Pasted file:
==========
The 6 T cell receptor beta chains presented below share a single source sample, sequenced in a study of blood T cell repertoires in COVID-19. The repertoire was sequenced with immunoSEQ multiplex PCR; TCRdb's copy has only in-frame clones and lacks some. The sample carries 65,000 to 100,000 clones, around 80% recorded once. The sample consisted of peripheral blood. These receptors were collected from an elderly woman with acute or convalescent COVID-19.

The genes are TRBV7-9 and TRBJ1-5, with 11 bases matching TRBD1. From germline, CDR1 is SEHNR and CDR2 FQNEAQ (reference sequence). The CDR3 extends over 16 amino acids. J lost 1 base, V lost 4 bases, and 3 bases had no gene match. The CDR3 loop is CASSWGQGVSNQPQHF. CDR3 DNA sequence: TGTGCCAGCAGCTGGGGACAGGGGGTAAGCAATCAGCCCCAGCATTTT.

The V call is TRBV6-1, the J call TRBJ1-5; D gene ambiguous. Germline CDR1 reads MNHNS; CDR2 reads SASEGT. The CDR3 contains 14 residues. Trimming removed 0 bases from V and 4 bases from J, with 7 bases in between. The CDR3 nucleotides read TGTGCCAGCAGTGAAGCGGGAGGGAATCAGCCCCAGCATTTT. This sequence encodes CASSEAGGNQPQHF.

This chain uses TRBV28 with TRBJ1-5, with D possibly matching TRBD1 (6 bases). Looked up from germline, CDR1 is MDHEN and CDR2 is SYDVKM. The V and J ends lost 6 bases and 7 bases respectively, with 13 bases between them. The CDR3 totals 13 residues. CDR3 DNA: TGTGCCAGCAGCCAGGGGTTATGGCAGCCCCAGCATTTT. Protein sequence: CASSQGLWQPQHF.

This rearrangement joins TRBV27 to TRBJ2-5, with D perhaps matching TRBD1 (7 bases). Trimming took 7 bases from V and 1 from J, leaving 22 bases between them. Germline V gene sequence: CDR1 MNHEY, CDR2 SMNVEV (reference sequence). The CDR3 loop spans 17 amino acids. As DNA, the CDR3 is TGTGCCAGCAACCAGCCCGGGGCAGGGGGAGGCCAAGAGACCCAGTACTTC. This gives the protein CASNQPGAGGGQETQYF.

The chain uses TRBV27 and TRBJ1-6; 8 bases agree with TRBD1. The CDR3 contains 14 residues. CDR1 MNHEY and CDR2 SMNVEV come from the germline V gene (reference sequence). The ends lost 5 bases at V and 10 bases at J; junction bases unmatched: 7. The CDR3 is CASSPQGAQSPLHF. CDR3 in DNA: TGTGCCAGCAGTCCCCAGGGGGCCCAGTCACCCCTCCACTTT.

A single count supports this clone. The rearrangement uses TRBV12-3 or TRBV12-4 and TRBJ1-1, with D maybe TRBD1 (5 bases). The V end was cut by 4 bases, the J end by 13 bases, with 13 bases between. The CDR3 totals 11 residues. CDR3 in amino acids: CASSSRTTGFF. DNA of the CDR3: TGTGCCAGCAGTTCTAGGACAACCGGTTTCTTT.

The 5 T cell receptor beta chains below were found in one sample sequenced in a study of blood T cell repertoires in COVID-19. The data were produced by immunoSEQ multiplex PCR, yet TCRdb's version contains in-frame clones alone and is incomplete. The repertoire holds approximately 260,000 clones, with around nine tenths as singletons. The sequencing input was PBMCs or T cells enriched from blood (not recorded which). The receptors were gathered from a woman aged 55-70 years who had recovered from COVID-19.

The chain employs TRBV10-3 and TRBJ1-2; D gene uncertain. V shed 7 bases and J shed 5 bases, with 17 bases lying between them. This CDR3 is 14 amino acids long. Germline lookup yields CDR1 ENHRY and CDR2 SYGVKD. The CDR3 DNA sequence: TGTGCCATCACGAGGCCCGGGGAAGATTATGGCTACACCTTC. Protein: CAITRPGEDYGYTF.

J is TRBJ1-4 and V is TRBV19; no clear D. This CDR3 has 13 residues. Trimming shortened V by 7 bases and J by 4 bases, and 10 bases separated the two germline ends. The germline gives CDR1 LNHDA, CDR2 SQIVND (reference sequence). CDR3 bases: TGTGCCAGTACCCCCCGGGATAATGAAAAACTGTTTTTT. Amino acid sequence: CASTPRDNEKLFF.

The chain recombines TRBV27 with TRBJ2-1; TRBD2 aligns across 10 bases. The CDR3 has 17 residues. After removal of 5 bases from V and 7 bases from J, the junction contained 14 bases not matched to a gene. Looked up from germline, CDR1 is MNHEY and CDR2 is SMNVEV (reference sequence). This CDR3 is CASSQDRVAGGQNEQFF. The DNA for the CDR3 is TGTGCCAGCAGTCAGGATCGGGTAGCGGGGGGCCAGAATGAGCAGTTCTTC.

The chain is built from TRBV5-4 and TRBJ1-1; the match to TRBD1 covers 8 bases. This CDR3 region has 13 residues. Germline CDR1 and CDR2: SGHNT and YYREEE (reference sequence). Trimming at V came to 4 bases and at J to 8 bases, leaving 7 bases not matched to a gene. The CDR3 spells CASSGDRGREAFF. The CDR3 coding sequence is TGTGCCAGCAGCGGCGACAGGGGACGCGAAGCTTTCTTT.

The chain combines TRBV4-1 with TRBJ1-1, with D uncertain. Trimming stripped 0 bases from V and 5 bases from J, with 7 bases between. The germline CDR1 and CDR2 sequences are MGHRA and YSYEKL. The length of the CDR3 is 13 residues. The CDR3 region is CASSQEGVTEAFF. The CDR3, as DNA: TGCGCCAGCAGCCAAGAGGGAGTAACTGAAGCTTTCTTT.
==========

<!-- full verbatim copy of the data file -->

The 6 T cell receptor beta chains presented below share a single source sample, sequenced in a study of blood T cell repertoires in COVID-19. The repertoire was sequenced with immunoSEQ multiplex PCR; TCRdb's copy has only in-frame clones and lacks some. The sample carries 65,000 to 100,000 clones, around 80% recorded once. The sample consisted of peripheral blood. These receptors were collected from an elderly woman with acute or convalescent COVID-19.

The genes are TRBV7-9 and TRBJ1-5, with 11 bases matching TRBD1. From germline, CDR1 is SEHNR and CDR2 FQNEAQ (reference sequence). The CDR3 extends over 16 amino acids. J lost 1 base, V lost 4 bases, and 3 bases had no gene match. The CDR3 loop is CASSWGQGVSNQPQHF. CDR3 DNA sequence: TGTGCCAGCAGCTGGGGACAGGGGGTAAGCAATCAGCCCCAGCATTTT.

The V call is TRBV6-1, the J call TRBJ1-5; D gene ambiguous. Germline CDR1 reads MNHNS; CDR2 reads SASEGT. The CDR3 contains 14 residues. Trimming removed 0 bases from V and 4 bases from J, with 7 bases in between. The CDR3 nucleotides read TGTGCCAGCAGTGAAGCGGGAGGGAATCAGCCCCAGCATTTT. This sequence encodes CASSEAGGNQPQHF.

This chain uses TRBV28 with TRBJ1-5, with D possibly matching TRBD1 (6 bases). Looked up from germline, CDR1 is MDHEN and CDR2 is SYDVKM. The V and J ends lost 6 bases and 7 bases respectively, with 13 bases between them. The CDR3 totals 13 residues. CDR3 DNA: TGTGCCAGCAGCCAGGGGTTATGGCAGCCCCAGCATTTT. Protein sequence: CASSQGLWQPQHF.

This rearrangement joins TRBV27 to TRBJ2-5, with D perhaps matching TRBD1 (7 bases). Trimming took 7 bases from V and 1 from J, leaving 22 bases between them. Germline V gene sequence: CDR1 MNHEY, CDR2 SMNVEV (reference sequence). The CDR3 loop spans 17 amino acids. As DNA, the CDR3 is TGTGCCAGCAACCAGCCCGGGGCAGGGGGAGGCCAAGAGACCCAGTACTTC. This gives the protein CASNQPGAGGGQETQYF.

The chain uses TRBV27 and TRBJ1-6; 8 bases agree with TRBD1. The CDR3 contains 14 residues. CDR1 MNHEY and CDR2 SMNVEV come from the germline V gene (reference sequence). The ends lost 5 bases at V and 10 bases at J; junction bases unmatched: 7. The CDR3 is CASSPQGAQSPLHF. CDR3 in DNA: TGTGCCAGCAGTCCCCAGGGGGCCCAGTCACCCCTCCACTTT.

A single count supports this clone. The rearrangement uses TRBV12-3 or TRBV12-4 and TRBJ1-1, with D maybe TRBD1 (5 bases). The V end was cut by 4 bases, the J end by 13 bases, with 13 bases between. The CDR3 totals 11 residues. CDR3 in amino acids: CASSSRTTGFF. DNA of the CDR3: TGTGCCAGCAGTTCTAGGACAACCGGTTTCTTT.

The 5 T cell receptor beta chains below were found in one sample sequenced in a study of blood T cell repertoires in COVID-19. The data were produced by immunoSEQ multiplex PCR, yet TCRdb's version contains in-frame clones alone and is incomplete. The repertoire holds approximately 260,000 clones, with around nine tenths as singletons. The sequencing input was PBMCs or T cells enriched from blood (not recorded which). The receptors were gathered from a woman aged 55-70 years who had recovered from COVID-19.

The chain employs TRBV10-3 and TRBJ1-2; D gene uncertain. V shed 7 bases and J shed 5 bases, with 17 bases lying between them. This CDR3 is 14 amino acids long. Germline lookup yields CDR1 ENHRY and CDR2 SYGVKD. The CDR3 DNA sequence: TGTGCCATCACGAGGCCCGGGGAAGATTATGGCTACACCTTC. Protein: CAITRPGEDYGYTF.

J is TRBJ1-4 and V is TRBV19; no clear D. This CDR3 has 13 residues. Trimming shortened V by 7 bases and J by 4 bases, and 10 bases separated the two germline ends. The germline gives CDR1 LNHDA, CDR2 SQIVND (reference sequence). CDR3 bases: TGTGCCAGTACCCCCCGGGATAATGAAAAACTGTTTTTT. Amino acid sequence: CASTPRDNEKLFF.

The chain recombines TRBV27 with TRBJ2-1; TRBD2 aligns across 10 bases. The CDR3 has 17 residues. After removal of 5 bases from V and 7 bases from J, the junction contained 14 bases not matched to a gene. Looked up from germline, CDR1 is MNHEY and CDR2 is SMNVEV (reference sequence). This CDR3 is CASSQDRVAGGQNEQFF. The DNA for the CDR3 is TGTGCCAGCAGTCAGGATCGGGTAGCGGGGGGCCAGAATGAGCAGTTCTTC.

The chain is built from TRBV5-4 and TRBJ1-1; the match to TRBD1 covers 8 bases. This CDR3 region has 13 residues. Germline CDR1 and CDR2: SGHNT and YYREEE (reference sequence). Trimming at V came to 4 bases and at J to 8 bases, leaving 7 bases not matched to a gene. The CDR3 spells CASSGDRGREAFF. The CDR3 coding sequence is TGTGCCAGCAGCGGCGACAGGGGACGCGAAGCTTTCTTT.

The chain combines TRBV4-1 with TRBJ1-1, with D uncertain. Trimming stripped 0 bases from V and 5 bases from J, with 7 bases between. The germline CDR1 and CDR2 sequences are MGHRA and YSYEKL. The length of the CDR3 is 13 residues. The CDR3 region is CASSQEGVTEAFF. The CDR3, as DNA: TGCGCCAGCAGCCAAGAGGGAGTAACTGAAGCTTTCTTT.